2. I support Professor Manco’s fight to state his opinion. If he loses his fight, I’m hopeful that he and other cancelled/fired professors and teachers will redirect their careers in the charter-school or private-school arena. It seems that with the teachers’ unions overplaying their hand, that this may be the best time in history to push for school vouchers in all states.

  3. “Violation of our values”? Apparently freedom of speech isn’t one of their values. Who knew that liberal universities would become the bastions of totalitarianism!

    1. Who knew that liberal universities would become the bastions of totalitarianism!

      Yuri Bezmenov knew. And he said exactly how they will do it back in a 1984 interview.

      Back to Bezmenov, who warned us in 1984 that a free society collapses in four stages, and the first is demoralization. What he meant by demoralization is a process by which students in schools controlled by disciples of leftist thought would be indoctrinated into a set of values and beliefs foreign to those of the American tradition. Bezmenov said, in 1984, mind you, that this would happen when the 1960s and 1970s student radicals began to control the educational institutions, and their project would be to throw out traditional Judeo-Christian morality, classical education, and American patriotism. Is there any doubt this has happened? Our young people are the least patriotic in our nation’s history, and the most ignorant of the cultural, intellectual, and ideological patrimony of which they are heirs.

      It’s even worse than that, because the cultural Marxist project not just in our schools but in our media and entertainment institutions has poisoned those against the country. Remember when the NFL was an escape from politics? Remember when the movies Hollywood made extolled American values and made viewers feel good about their country?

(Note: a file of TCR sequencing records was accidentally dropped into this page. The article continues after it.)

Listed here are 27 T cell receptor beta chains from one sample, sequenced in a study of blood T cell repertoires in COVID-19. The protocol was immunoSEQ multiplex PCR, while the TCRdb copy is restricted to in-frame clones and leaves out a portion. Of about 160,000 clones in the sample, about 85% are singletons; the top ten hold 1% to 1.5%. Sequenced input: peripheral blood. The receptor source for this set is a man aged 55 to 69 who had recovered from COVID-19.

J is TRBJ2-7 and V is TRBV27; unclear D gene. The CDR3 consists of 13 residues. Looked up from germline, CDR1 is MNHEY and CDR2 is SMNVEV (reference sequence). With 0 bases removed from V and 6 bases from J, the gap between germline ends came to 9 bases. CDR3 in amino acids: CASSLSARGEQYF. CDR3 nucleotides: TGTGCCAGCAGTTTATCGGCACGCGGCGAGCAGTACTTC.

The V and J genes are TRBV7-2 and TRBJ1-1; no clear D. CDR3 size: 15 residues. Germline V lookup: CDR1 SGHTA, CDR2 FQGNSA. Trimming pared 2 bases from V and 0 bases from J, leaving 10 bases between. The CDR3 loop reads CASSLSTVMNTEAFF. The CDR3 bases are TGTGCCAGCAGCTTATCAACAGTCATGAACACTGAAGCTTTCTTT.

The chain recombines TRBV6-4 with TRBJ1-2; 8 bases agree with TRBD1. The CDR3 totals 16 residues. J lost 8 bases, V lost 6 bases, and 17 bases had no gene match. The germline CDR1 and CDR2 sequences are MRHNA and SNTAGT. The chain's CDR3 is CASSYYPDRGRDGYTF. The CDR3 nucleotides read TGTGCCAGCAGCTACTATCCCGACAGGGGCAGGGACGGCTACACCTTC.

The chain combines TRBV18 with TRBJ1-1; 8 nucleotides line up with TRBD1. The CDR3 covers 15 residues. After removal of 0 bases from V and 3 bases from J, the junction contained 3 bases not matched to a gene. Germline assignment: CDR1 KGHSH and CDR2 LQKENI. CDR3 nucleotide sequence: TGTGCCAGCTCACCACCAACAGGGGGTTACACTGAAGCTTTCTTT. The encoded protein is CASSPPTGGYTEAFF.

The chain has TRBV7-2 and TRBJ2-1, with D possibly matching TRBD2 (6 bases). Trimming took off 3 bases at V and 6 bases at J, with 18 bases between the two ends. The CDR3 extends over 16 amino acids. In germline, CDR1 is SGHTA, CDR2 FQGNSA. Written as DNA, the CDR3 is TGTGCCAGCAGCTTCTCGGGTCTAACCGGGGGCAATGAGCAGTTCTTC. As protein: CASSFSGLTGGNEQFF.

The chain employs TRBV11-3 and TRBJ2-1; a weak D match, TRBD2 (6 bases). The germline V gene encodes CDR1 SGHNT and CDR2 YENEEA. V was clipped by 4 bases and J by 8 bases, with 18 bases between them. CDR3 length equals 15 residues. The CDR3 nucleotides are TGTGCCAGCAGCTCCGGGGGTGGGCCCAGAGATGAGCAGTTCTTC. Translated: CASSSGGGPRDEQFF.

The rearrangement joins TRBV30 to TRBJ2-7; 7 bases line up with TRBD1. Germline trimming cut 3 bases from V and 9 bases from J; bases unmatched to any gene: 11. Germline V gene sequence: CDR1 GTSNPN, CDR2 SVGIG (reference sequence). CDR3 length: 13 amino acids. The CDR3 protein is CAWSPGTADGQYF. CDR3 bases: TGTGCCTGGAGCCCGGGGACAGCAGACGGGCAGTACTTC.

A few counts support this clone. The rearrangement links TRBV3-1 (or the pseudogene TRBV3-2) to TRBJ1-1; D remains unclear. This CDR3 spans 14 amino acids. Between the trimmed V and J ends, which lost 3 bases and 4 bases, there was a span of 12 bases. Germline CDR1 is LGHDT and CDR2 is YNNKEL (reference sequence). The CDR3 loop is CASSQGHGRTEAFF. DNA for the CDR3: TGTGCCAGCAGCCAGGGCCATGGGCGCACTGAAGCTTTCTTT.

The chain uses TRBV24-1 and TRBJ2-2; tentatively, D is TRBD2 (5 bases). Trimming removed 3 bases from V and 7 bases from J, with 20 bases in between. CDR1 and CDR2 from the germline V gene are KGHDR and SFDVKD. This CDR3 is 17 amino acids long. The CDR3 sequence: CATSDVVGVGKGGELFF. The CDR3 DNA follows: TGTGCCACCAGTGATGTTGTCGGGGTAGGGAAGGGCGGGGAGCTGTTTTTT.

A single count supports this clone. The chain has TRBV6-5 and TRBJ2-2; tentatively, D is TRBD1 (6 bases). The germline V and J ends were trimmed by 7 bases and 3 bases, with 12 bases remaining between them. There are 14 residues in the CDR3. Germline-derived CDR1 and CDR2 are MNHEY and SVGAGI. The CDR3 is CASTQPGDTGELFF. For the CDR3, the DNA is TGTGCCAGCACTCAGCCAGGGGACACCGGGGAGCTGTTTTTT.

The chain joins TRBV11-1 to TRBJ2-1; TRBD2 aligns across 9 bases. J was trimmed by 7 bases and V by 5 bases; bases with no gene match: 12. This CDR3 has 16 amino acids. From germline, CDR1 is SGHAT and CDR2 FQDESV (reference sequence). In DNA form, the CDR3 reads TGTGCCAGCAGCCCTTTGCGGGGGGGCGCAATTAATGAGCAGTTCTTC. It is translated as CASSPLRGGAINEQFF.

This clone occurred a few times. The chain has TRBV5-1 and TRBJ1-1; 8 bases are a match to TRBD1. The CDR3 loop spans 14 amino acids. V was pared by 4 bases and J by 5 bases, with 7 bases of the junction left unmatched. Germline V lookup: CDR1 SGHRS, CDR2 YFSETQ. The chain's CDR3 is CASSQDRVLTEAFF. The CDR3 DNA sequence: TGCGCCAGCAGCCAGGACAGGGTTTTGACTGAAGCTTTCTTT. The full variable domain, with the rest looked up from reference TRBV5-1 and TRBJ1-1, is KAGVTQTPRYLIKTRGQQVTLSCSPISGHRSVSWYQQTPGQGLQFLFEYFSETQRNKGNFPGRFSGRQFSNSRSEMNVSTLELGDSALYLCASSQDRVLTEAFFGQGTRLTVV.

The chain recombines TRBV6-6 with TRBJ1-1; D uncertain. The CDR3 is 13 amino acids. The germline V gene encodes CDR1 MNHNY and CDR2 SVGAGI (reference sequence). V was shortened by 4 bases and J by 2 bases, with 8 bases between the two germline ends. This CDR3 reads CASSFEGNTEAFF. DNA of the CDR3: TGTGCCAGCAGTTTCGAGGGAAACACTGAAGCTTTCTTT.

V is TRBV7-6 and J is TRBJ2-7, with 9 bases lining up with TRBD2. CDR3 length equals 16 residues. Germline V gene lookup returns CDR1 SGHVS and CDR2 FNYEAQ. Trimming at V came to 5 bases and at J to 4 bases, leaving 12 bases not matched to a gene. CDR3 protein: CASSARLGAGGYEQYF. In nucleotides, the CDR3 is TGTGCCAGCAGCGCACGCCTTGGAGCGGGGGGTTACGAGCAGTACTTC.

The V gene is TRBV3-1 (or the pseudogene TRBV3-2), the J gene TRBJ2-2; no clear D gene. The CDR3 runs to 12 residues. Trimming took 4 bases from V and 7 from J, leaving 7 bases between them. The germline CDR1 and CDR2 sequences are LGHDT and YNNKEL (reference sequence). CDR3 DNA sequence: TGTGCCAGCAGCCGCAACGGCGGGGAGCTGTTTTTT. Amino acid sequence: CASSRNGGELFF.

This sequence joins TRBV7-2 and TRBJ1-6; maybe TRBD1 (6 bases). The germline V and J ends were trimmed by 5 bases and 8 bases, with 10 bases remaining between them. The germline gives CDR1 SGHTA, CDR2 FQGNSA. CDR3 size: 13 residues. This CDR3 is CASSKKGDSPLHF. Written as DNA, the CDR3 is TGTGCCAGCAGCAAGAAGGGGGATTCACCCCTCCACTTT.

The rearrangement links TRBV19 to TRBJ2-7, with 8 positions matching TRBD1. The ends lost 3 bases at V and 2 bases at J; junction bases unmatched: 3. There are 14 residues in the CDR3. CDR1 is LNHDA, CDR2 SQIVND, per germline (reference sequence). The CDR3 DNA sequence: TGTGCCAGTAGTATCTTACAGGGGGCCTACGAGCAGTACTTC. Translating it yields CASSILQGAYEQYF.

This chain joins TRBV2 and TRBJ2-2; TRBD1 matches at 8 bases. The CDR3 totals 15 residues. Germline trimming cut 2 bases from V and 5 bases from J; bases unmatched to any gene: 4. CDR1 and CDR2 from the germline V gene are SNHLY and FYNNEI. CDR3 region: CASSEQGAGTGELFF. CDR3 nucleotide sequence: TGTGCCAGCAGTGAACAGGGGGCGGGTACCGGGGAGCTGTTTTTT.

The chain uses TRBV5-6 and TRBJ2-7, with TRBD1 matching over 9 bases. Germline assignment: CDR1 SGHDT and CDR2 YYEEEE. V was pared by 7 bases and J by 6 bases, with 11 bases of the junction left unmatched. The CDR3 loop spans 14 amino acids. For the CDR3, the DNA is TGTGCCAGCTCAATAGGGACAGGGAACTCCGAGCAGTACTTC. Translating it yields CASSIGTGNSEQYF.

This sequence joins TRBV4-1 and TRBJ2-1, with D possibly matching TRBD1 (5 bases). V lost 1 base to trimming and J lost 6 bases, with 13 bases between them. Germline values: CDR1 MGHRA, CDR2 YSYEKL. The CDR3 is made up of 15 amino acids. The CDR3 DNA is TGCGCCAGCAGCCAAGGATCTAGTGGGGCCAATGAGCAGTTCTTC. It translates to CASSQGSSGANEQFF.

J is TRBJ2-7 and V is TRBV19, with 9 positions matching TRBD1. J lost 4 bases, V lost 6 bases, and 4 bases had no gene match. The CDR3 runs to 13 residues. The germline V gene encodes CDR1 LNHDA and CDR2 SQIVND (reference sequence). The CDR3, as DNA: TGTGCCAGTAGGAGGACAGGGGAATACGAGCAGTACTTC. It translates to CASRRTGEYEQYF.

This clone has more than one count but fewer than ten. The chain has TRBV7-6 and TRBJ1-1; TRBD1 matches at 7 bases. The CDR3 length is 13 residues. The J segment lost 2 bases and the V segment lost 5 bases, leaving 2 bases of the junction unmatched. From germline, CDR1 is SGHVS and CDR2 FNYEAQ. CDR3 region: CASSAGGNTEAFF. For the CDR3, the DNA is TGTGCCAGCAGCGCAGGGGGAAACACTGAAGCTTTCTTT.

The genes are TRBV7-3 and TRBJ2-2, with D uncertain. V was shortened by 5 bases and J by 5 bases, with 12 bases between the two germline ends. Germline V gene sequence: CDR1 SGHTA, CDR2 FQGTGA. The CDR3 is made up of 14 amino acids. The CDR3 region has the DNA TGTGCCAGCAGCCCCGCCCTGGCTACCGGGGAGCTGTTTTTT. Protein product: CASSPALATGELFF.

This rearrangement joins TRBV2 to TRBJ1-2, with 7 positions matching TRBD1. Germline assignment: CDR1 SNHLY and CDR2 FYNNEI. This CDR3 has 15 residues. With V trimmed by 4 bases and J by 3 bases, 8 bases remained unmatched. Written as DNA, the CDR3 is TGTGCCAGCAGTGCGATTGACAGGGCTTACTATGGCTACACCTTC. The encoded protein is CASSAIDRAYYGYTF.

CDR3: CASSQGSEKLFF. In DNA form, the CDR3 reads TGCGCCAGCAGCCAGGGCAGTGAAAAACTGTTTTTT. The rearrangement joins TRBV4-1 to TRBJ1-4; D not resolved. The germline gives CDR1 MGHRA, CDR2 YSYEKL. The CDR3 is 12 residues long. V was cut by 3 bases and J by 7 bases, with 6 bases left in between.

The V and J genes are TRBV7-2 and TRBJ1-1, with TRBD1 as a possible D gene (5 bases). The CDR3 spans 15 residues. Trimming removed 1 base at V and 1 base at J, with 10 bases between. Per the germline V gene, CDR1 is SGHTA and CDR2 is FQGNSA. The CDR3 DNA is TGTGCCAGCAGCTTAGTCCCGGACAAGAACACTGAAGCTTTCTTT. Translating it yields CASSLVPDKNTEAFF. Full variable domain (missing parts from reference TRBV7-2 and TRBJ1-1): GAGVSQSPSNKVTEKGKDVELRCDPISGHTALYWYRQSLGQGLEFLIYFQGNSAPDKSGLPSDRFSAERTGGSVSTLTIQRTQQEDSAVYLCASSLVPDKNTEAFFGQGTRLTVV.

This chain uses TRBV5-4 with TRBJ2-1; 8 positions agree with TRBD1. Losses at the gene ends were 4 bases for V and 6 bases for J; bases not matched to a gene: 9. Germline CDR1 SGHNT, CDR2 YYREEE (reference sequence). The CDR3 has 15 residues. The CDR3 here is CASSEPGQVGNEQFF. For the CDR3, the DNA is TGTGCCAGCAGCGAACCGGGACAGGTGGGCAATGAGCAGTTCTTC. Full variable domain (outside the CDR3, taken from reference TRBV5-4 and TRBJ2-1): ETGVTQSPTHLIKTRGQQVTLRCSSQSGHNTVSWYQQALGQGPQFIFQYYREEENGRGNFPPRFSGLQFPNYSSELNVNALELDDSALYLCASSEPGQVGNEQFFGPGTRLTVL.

When was the last time you saw anything from American education or corporate media that made you feel good about your country?

      The first goal of revolutionary propaganda, particularly the Marxist variety, is to demoralize. It’s to depress you and make you believe your civilization is lost. Once you succumb to that, you are, in the words of Ming the Merciless, “satisfied with less.” Why do you think ordinary white people are so willing to apologize for the sins of their ancestors and to confess to being racist without even knowing it? Why do you think corporate America is blindly endorsing a Marxist revolutionary organization that openly declares war on the nuclear family?

      That’s demoralization, and according to Bezmenov it’s the first step in engineered societal collapse.

      What’s the second step? Destabilization.

      Bezmenov describes that as a rapid decline in the structure of a society — its economy, its military, its international relations. We’ve discussed in this space the unquestionable impetus on the part of Democrats to keep the economy as hamstrung as possible with COVID-19 shutdowns, and those continue despite a precipitous decline in death rates as testing ramps up across the country. It’s clear the virus is no longer a significant threat to the health of Americans who don’t already have serious medical issues, and yet COVID hysteria is increasing, rather than decreasing. Just Wednesday the Ivy League shut down all its sporting events planned for the fall semester, an absurd decision that is nonetheless likely to be copied by other universities dominated by leftist political activists (the Big Ten, ACC, and SEC are all in various stages of planning conference-only schedules this fall, which makes no sense whatsoever). The virus is the perfect platform by which to impose the economic destabilization the Left has wanted all along.

      Here’s a link to the interview:

  4. Respectfully, professor Turley, this battle was lost the instant the word nigger was banned. Let me hasten to add that while I personally find the word and it’s use reprehensible, it is nevertheless just a word, and banning it’s mere utterance means banning anything and everything. It’s my view this was the instant the battle was lost and has resulted in the mess we’re in today where even the mere discussion of certain topics are verboten. So now we are embroiled in a wokeness of nightmarish qualities from which, in all honestly, I have no clue regarding how we extricate ourselves. Virtue signalling rules the day. The sad part? Racists continue using the word in it’s most hateful application and the winners are not the rest of us, but them as they laugh at how we tie ourselves in knots and punish discussion! Sigh.

  5. We would already have the multicult utopia including “equity”, if not for evil bigots such as Professor Manco. Plus everyone knows math is “racist” – Who was the dead white male who said 2+2=4? Professor Manco represents the saboteurs and wreckers preventing true equality.